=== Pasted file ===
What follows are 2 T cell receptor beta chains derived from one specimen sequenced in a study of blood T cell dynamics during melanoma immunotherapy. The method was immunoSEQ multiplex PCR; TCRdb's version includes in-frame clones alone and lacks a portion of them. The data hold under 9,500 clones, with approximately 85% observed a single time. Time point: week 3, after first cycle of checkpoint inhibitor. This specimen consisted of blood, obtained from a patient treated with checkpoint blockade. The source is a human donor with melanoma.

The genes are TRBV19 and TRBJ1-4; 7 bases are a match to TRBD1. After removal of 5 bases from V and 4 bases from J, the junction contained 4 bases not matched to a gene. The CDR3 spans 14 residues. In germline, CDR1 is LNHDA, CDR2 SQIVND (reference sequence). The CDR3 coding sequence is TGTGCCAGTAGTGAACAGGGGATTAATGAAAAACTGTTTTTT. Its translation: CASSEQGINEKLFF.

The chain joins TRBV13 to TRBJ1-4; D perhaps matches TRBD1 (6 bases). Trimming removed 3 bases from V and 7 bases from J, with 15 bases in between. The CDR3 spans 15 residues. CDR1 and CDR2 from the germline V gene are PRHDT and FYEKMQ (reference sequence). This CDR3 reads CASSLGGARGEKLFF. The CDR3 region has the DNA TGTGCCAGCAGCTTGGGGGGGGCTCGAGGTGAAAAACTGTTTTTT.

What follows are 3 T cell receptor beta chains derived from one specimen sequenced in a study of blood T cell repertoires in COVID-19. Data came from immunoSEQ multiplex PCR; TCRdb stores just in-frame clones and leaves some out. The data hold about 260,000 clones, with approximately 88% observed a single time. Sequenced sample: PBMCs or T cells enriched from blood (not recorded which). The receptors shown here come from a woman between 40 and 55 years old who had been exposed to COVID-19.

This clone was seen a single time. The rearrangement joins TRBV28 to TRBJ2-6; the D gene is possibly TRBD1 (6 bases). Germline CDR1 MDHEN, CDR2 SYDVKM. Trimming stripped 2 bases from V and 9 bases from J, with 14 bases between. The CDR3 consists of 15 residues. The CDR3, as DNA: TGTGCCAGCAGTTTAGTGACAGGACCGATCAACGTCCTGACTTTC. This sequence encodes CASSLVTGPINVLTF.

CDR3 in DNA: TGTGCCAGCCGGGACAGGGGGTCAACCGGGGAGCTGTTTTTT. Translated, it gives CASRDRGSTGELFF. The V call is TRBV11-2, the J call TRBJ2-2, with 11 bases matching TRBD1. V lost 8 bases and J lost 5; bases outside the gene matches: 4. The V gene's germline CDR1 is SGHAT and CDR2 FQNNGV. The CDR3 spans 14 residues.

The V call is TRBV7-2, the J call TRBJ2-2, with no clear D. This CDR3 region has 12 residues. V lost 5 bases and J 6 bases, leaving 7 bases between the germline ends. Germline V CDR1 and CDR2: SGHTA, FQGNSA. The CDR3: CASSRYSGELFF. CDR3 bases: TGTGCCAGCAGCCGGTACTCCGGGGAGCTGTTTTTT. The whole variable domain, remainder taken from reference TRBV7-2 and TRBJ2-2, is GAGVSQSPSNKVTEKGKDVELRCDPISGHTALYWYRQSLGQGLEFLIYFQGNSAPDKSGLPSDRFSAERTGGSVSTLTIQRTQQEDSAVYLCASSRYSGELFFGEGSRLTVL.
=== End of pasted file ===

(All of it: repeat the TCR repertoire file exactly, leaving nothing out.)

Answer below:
What follows are 2 T cell receptor beta chains derived from one specimen sequenced in a study of blood T cell dynamics during melanoma immunotherapy. The method was immunoSEQ multiplex PCR; TCRdb's version includes in-frame clones alone and lacks a portion of them. The data hold under 9,500 clones, with approximately 85% observed a single time. Time point: week 3, after first cycle of checkpoint inhibitor. This specimen consisted of blood, obtained from a patient treated with checkpoint blockade. The source is a human donor with melanoma.

The genes are TRBV19 and TRBJ1-4; 7 bases are a match to TRBD1. After removal of 5 bases from V and 4 bases from J, the junction contained 4 bases not matched to a gene. The CDR3 spans 14 residues. In germline, CDR1 is LNHDA, CDR2 SQIVND (reference sequence). The CDR3 coding sequence is TGTGCCAGTAGTGAACAGGGGATTAATGAAAAACTGTTTTTT. Its translation: CASSEQGINEKLFF.

The chain joins TRBV13 to TRBJ1-4; D perhaps matches TRBD1 (6 bases). Trimming removed 3 bases from V and 7 bases from J, with 15 bases in between. The CDR3 spans 15 residues. CDR1 and CDR2 from the germline V gene are PRHDT and FYEKMQ (reference sequence). This CDR3 reads CASSLGGARGEKLFF. The CDR3 region has the DNA TGTGCCAGCAGCTTGGGGGGGGCTCGAGGTGAAAAACTGTTTTTT.

What follows are 3 T cell receptor beta chains derived from one specimen sequenced in a study of blood T cell repertoires in COVID-19. Data came from immunoSEQ multiplex PCR; TCRdb stores just in-frame clones and leaves some out. The data hold about 260,000 clones, with approximately 88% observed a single time. Sequenced sample: PBMCs or T cells enriched from blood (not recorded which). The receptors shown here come from a woman between 40 and 55 years old who had been exposed to COVID-19.

This clone was seen a single time. The rearrangement joins TRBV28 to TRBJ2-6; the D gene is possibly TRBD1 (6 bases). Germline CDR1 MDHEN, CDR2 SYDVKM. Trimming stripped 2 bases from V and 9 bases from J, with 14 bases between. The CDR3 consists of 15 residues. The CDR3, as DNA: TGTGCCAGCAGTTTAGTGACAGGACCGATCAACGTCCTGACTTTC. This sequence encodes CASSLVTGPINVLTF.

CDR3 in DNA: TGTGCCAGCCGGGACAGGGGGTCAACCGGGGAGCTGTTTTTT. Translated, it gives CASRDRGSTGELFF. The V call is TRBV11-2, the J call TRBJ2-2, with 11 bases matching TRBD1. V lost 8 bases and J lost 5; bases outside the gene matches: 4. The V gene's germline CDR1 is SGHAT and CDR2 FQNNGV. The CDR3 spans 14 residues.

The V call is TRBV7-2, the J call TRBJ2-2, with no clear D. This CDR3 region has 12 residues. V lost 5 bases and J 6 bases, leaving 7 bases between the germline ends. Germline V CDR1 and CDR2: SGHTA, FQGNSA. The CDR3: CASSRYSGELFF. CDR3 bases: TGTGCCAGCAGCCGGTACTCCGGGGAGCTGTTTTTT. The whole variable domain, remainder taken from reference TRBV7-2 and TRBJ2-2, is GAGVSQSPSNKVTEKGKDVELRCDPISGHTALYWYRQSLGQGLEFLIYFQGNSAPDKSGLPSDRFSAERTGGSVSTLTIQRTQQEDSAVYLCASSRYSGELFFGEGSRLTVL.